Pretty interesting comparo:



Courtesy of NYT


Where Yahoo Leaves Google in the Dust
NYT, August 22, 2009

Category: Financial Press, Web/Tech

Please use the comments to demonstrate your own ignorance, unfamiliarity with empirical data and lack of respect for scientific knowledge. Be sure to create straw men and argue against things I have neither said nor implied. If you could repeat previously discredited memes or steer the conversation into irrelevant, off topic discussions, it would be appreciated. Lastly, kindly forgo all civility in your discourse . . . you are, after all, anonymous.

19 Responses to “Yahoo Finance vs Google Finance”

  1. Pat G. says:

    I’ve said it before but it bears repeating; I personally like Yahoo better than Google. Guess I’m not the only one. Makes me wonder if Yahoo’s stock isn’t a little undervalued and Google’s; a lot overvalued? I know that there are factors other than “monthly visitors” which make up that calculation. But still…

  2. call me ahab says:

    prefer yahoo finance over google finance- also prefer msn money over google finance- had gmail for a while- but the format of it i could never get used to- now use yahoo and msft live for email- do use google chrome as my browser but w/ bing instead of google for search

    mix and match

  3. dcsos says:

    people need to laugh at Ben Stein.
    Google will not help us do this.

  4. constantnormal says:

    I wonder how many of the “page hits” on Yahoo finance come from people with spreadsheets that extract Yahoo stock, option, and mutual fund quotes. Yahoo makes it a *lot* easier to do this than Google does, although I wonder just how long it will be before Microsoft sees an opportunity to monetize that service and starts charging and issuing passwords to enable access …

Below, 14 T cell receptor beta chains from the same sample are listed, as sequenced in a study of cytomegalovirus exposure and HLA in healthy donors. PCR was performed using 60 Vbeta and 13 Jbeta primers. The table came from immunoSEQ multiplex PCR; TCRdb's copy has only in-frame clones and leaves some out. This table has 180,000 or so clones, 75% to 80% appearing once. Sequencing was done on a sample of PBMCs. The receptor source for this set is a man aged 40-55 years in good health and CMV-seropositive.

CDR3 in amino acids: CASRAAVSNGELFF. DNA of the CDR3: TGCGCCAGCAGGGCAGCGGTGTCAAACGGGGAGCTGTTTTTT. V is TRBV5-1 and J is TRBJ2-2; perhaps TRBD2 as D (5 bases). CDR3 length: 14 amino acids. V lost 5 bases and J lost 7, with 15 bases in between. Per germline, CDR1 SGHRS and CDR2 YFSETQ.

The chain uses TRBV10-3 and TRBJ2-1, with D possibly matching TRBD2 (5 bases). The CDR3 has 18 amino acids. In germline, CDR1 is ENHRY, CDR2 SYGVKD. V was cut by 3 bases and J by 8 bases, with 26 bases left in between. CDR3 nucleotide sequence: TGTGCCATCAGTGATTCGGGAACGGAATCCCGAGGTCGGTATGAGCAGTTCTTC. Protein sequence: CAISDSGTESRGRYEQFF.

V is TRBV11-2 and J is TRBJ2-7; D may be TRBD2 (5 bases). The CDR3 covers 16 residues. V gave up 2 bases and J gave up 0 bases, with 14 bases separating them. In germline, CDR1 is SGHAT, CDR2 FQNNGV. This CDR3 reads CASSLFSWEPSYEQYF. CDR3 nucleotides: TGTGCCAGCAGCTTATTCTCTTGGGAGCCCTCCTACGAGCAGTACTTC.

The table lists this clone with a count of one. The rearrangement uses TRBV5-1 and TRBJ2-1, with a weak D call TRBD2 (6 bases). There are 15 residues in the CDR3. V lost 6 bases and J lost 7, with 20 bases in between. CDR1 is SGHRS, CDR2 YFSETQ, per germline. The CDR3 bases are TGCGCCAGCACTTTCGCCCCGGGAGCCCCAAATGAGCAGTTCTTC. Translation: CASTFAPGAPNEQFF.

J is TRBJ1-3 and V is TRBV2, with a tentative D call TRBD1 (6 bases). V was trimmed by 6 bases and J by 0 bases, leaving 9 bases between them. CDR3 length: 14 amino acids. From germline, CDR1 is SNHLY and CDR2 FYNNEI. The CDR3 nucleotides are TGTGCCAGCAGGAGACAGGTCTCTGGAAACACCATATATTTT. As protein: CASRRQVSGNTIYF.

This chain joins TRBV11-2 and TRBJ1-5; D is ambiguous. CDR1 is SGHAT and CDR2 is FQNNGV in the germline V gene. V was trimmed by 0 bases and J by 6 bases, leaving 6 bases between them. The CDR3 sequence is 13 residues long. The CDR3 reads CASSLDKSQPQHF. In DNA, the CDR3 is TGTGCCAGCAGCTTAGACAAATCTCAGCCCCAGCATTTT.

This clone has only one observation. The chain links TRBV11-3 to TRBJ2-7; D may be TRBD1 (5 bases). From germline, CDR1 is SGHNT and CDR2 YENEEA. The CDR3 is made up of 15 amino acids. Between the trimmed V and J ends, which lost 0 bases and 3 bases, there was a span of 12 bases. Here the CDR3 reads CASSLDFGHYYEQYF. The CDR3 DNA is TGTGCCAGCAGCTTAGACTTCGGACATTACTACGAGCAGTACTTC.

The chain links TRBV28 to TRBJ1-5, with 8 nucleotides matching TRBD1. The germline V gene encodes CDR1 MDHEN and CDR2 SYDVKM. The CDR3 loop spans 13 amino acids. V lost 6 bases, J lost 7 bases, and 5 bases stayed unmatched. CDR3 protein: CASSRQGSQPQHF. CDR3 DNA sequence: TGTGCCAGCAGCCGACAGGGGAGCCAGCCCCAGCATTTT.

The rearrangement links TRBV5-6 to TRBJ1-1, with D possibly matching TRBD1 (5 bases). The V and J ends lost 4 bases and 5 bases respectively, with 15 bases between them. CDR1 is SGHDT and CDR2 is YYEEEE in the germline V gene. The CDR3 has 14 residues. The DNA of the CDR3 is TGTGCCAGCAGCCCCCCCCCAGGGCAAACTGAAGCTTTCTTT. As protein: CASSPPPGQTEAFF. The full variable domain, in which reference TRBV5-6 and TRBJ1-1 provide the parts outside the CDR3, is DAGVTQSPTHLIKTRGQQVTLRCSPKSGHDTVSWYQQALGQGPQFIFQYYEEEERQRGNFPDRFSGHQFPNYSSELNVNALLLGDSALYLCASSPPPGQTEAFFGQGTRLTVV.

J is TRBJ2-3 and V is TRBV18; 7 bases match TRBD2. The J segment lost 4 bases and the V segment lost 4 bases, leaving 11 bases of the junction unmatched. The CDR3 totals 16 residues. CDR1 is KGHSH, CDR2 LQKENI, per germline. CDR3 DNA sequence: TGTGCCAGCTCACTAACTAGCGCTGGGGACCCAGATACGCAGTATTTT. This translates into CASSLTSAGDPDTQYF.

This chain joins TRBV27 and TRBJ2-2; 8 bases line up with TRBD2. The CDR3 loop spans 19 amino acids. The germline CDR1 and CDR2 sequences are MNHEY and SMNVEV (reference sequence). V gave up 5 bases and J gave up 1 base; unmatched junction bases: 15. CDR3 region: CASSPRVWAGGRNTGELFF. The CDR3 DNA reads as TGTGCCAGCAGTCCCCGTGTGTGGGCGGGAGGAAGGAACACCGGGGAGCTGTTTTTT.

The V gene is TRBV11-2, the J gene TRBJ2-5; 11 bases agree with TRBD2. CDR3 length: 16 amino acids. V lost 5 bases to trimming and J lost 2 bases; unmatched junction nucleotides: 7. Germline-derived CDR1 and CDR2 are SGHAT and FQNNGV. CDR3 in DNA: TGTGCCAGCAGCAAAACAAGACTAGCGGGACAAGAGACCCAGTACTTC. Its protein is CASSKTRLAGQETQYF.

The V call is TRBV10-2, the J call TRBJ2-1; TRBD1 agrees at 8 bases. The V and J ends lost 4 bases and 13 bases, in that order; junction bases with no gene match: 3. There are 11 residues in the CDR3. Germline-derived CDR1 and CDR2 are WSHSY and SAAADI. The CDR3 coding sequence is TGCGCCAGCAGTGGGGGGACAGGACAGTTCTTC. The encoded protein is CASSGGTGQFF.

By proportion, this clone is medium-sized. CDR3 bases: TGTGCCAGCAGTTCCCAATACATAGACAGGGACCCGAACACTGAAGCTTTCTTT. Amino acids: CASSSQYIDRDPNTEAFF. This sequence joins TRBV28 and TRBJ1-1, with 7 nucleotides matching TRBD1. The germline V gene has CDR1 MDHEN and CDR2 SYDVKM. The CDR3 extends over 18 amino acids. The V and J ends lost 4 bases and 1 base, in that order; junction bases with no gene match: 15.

I run a nightly script that automatically downloads and archives the days’ activity on all the stocks I follow, and have an OpenOffice spreadsheet (you can do the same thing in Excel) that at the click of a button, updates all the prices on everything in every account and rolls it all into points on a chart. Years (decades?) ago, I used to spend about a half-hour every evening updating that sort of thing. Since I took the typist out of the loop, it all happens in a matter of seconds.

  5. batmando says:

    constantnormal at 5:26 pm
    care to share that script and the spreadsheet template?
    might be worth several rounds of drinks if those here who adopted them were each to stand you a round :^)

  6. Whammer says:

    I’ve been using Yahoo finance for years; I wanted to like Google finance, but it just isn’t anywhere near as good.

  7. John from Concord says:

    What Whammer said. I spent a week trying to like Google finance but it just didn’t work for me. Been hitting Y! Finance every day since 1997ish and I doubt I’ll stop anytime soon.

  8. constantnormal says:

    @batmando 5:42 pm

    I’d need to sanitize them, and setup a place to allow them to be accessed — the setup they run under is OS X (although they could be adapted to other environments fairly easily even if you’re a mundane coder), with the spreadsheet being OpenOffice/NeoOffice. The general principles are pretty straightforward — here’s a url that explains the yahoo interface that supports it all:

    And here’s a snippet from the OpenOffice user forum that shows an example that is pretty close to what I have (which is admittedly pretty crufty, having evolved over a number of years) …

    Posted: Wed Mar 28, 2007 12:38 am Post subject:
    Actually, it’s even easier than that:


    ‘Code from Learn Spreadsheet Macro Programming
    Sub Main
    get_stock_price_history “MSF.L”
    End Sub

    Sub get_stock_price_history (iCompany_symbol as String)
    Dim oUrl as String
    Dim oDesk as Object
    Dim oDoc as Object
    Dim oPropertyValue(0) As New

    oDesk = createUnoService (“”)

    oUrl = “” _
    & “?s=”& iCompany_symbol &”&e=.csv”

    oPropertyValue(0).Name = “FilterOptions”
    oPropertyValue(0).Value = “44″
    oDoc = oDesk.loadComponentFromURL( oUrl, “_blank”, 0, oPropertyValue)
    End Sub

    Mark B’s Articles